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US Patrols New York on 9/11 Like IDF in Palestinian Authority

Police man roadblocks with machine-guns and sniffer dogs. The scene is not the IDF in the Palestinian Authority. It is NY on 9/11.
By Tzvi Ben Gedalyahu
First Publish: 9/11/2011, 9:58 AM

Police man roadblocks with machine-guns and sniffer dogs. Drivers are questioned. Data bases are searched for suspects in potential terrorist attacks. The scene is not the IDF in the Palestinian Authority. It Is New York City on the 10th anniversary of the 9/11 Al Qaeda attacks.

Ground Zero was turned into a “frozen zone” Sunday prior to anniversary ceremonies that will be attended by President Barack Obama.  Concrete barriers, similar to those separating some areas in Judea and Samaria from the rest of Israel, block cars from approaching the area.

Bomb sniffing dogs late Saturday night patrolled Pennsylvania Station and local trains, and federal agents are guarding New York’s federal courthouse with machine guns.  

The Federal Bureau of Investigation (FBI) is on national alert amid fears of attempts by terrorists to stage more attacks. Every suspicious object is being treated with gravity, and Dulles Airport outside of Washington D.C. partially closed down Sunday after a bomb-sniffing dog set off an alert as cargo was loaded on a plane. The alert proved to be a false alarm, but not before people at several gates were evacuated in the pre-dawn hours.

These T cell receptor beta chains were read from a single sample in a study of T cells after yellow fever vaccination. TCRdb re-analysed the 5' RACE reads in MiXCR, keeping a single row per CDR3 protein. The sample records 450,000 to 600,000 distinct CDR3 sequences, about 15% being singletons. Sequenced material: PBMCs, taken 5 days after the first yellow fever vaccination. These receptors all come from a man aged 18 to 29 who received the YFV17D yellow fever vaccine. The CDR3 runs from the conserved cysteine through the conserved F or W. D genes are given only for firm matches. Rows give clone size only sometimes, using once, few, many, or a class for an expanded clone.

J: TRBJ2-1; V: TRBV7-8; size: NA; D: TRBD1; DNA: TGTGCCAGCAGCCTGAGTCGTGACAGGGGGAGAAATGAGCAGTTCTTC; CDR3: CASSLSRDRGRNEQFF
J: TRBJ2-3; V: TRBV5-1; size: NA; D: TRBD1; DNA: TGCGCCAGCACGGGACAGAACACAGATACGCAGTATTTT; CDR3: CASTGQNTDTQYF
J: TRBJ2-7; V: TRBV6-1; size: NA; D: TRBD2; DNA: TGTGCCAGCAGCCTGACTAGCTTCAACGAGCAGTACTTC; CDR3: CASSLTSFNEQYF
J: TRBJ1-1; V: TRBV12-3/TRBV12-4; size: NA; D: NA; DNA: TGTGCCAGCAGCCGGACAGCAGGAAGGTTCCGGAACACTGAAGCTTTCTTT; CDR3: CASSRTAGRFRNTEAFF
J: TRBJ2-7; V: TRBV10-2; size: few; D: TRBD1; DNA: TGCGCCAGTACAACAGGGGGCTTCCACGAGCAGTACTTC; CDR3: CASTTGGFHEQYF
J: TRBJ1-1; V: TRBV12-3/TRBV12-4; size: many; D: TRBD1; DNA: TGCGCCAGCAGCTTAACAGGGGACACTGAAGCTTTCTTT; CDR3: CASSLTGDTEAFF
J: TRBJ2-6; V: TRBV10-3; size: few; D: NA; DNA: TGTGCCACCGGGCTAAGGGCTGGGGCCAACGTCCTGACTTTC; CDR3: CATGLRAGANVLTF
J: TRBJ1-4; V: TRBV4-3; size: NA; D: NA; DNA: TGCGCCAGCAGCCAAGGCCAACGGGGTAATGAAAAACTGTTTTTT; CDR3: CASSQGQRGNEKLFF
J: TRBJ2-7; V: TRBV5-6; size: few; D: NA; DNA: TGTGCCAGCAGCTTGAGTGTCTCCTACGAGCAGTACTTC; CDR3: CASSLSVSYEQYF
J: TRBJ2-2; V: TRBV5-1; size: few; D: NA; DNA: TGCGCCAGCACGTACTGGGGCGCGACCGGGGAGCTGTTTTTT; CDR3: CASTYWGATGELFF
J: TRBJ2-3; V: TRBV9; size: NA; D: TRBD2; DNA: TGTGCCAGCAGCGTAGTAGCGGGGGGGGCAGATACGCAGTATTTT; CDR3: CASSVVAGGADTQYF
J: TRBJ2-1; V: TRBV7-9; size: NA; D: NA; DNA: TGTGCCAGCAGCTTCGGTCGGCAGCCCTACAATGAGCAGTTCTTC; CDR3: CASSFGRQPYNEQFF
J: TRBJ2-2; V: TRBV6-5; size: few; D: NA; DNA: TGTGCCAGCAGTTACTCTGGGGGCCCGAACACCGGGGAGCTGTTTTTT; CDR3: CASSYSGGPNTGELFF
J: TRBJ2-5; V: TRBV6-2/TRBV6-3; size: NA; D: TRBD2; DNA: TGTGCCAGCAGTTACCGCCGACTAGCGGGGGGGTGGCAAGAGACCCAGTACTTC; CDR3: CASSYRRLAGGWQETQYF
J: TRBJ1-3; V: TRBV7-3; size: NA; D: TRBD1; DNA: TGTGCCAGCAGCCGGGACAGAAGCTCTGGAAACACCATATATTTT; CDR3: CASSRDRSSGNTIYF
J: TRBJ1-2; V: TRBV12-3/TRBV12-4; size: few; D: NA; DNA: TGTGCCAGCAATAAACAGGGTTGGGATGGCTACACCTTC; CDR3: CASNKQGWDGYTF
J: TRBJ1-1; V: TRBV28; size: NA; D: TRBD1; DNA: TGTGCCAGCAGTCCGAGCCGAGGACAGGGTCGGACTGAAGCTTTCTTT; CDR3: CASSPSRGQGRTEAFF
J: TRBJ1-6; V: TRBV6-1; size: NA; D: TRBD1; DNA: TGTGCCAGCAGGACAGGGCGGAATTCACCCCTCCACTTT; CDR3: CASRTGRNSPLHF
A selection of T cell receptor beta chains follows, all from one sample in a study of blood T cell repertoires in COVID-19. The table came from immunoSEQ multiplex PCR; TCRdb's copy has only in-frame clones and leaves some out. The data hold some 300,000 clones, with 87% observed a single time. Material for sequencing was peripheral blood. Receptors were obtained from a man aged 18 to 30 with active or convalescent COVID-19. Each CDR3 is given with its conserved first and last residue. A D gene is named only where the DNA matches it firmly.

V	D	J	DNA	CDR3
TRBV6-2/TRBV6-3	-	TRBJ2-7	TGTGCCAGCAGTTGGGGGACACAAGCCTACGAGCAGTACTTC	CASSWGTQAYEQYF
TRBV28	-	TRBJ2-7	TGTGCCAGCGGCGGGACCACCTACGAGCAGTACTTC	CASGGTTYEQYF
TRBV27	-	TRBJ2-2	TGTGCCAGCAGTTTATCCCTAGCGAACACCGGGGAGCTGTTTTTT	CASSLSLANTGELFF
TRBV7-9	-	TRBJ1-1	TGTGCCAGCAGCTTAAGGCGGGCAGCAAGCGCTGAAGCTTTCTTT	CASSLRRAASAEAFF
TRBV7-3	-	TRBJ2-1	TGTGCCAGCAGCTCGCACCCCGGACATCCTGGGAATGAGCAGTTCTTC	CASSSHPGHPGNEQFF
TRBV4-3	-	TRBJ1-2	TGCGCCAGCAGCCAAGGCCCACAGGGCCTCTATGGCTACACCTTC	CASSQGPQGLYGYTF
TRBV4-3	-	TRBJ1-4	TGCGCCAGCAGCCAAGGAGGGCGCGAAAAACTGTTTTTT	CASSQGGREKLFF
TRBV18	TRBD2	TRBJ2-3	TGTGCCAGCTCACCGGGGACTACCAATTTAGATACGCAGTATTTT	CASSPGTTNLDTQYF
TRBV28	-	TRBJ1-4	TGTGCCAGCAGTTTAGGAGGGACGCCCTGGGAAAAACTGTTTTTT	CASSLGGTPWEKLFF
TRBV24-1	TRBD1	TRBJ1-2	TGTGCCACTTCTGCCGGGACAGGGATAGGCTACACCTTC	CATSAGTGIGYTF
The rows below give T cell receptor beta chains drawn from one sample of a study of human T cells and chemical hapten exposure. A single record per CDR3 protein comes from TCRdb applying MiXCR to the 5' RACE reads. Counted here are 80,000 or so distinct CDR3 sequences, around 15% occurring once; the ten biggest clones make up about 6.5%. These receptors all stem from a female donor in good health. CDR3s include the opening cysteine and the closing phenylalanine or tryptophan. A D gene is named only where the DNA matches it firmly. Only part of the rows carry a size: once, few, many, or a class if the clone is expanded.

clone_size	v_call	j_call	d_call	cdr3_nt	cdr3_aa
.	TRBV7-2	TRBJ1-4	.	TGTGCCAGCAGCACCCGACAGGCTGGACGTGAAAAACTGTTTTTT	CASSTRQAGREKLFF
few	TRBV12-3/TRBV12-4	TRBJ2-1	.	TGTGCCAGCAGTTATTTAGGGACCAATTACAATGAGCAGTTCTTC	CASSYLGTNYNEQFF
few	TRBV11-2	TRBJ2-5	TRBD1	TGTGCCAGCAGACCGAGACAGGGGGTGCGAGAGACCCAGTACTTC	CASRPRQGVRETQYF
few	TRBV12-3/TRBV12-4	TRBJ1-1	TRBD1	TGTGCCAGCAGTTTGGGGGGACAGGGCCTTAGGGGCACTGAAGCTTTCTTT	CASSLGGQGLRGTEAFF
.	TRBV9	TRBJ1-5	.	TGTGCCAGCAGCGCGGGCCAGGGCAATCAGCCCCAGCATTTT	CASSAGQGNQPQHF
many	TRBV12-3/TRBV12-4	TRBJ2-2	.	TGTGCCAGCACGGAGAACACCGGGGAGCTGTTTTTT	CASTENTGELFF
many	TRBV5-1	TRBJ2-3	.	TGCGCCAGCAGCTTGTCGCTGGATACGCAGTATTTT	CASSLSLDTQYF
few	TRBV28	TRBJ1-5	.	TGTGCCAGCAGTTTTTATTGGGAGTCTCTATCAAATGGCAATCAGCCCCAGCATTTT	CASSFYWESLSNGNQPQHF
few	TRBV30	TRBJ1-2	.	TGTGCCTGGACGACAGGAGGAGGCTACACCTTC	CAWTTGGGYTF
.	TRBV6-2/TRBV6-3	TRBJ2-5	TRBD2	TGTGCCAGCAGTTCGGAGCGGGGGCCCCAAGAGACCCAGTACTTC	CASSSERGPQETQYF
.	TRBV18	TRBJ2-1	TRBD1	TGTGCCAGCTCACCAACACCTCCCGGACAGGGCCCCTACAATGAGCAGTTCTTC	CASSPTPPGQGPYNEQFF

Heavily armed New York City police are stationed at bridges and tunnels and are inspecting baggage on subways, similar to the “humiliating” security checks by Israeli security personnel at checkpoints in Judea and Samaria. They have increased vehicle checks and monitoring of bridges and tunnels, are performing more baggage screenings in subways, patrolling outside places of worship and government buildings and conducting bomb sweeps of public garages.

Mayor Michael Bloomberg commented, "The one thing we know is the terrorists have not gone away." City police have prevented at least 13 terrorist attacks since September 11, 2001.

House of Representatives Homeland Security Committee Chairman Peter King said, "There are literally hundreds if not thousands of names being scrubbed" in a database of suspected terrorists, according to the San Francisco Chronicle’s SF Gate website.

It reported, ”Investigators are "going to suppliers and store owners – anyone who's had a car stolen, anyone who's leased certain types of trucks, [and] anyone who sold explosives.”

One sign of the new mood of intense worry in the United States is a report that New Jersey detectives are contacting 2,500 businesses that might be used by terrorists, such as fertilizer suppliers, vehicle rental agencies and hotels.”

"Those are the people you need to connect to; the people who are going to give you the initial leads that are going to get you to the bottom of terror operations," New Jersey State Police Superintendent Rick Fuentes told reporters.